Interview by Krunoslav Ivanišin, BIArch

Bernard Khoury comes from a very special place. Beirut, like many other cities along the Mediterranean shore, is an ancient city with plenty of material and immaterial, archaeological and cultural facts that document its turbulent past.
Facilitated by natural and man- made catastrophes, the perpetuating sequence of construction and growth followed by destruction and decline that are again followed by reconstruction and repositioning of the city within the global network of cities, constitutes a normal historical agenda of practically any successful city of the Old World. Moreover, in some cases the city can disappear from the actual material presence into the myth and legend, to remain forgotten there or again in some special cases, to be resurrected in a moment when material and political conditions converge with great energy into that place. This is particularly true of the cities of the Middle East. That is, the cities of the region probably denser with history than any other region in the world (at least from the European perspective). In words of the King Solomon, of the land covered with the most ancient dust in the world.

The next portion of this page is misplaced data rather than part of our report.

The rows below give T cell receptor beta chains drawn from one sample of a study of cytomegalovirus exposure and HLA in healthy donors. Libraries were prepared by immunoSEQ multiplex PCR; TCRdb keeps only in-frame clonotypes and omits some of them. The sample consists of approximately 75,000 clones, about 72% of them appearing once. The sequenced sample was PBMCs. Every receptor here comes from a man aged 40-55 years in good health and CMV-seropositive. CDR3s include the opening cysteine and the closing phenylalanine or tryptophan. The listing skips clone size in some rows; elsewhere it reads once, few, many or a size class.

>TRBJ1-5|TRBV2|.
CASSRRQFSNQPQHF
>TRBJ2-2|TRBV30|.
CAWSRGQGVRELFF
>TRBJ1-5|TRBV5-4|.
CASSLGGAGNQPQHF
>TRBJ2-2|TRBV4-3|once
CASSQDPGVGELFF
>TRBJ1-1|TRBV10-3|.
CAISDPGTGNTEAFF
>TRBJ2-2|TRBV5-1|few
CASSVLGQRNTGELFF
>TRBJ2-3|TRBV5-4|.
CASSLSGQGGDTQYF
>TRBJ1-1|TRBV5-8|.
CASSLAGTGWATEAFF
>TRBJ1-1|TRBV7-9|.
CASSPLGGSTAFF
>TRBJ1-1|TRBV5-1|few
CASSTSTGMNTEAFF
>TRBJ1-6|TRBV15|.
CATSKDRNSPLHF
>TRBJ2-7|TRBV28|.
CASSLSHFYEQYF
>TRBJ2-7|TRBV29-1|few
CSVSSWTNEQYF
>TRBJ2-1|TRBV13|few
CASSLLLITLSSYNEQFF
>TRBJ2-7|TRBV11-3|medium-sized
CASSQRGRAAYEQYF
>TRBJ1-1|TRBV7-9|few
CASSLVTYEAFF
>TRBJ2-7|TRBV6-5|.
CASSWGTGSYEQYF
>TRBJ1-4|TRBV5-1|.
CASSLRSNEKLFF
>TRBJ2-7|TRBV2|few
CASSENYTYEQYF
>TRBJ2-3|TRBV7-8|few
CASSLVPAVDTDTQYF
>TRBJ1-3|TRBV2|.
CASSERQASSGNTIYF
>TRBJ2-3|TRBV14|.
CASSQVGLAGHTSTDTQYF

In this, so to speak, archaeological context, the city of Beirut has a very special place, because its history evolves in the real and not only in the archaeological time. We remember the times when Beirut was called Paris of the Orient, and of course, we remember the times when it became the scene of the cruelest civil war that seemed never to end. In our present time, Beirut is again in the focus of our interest, this time as the site of the large scale construction and reconstruction. If we can attribute the characteristics of the living beings to cities, Beirut could be characterized a very successful city, a survivor in the Middle not only of the Old World any more but in the middle of the globalized, total, contemporary world. The professional (and the private) curriculum of Bernard Khoury is closely linked to this special city.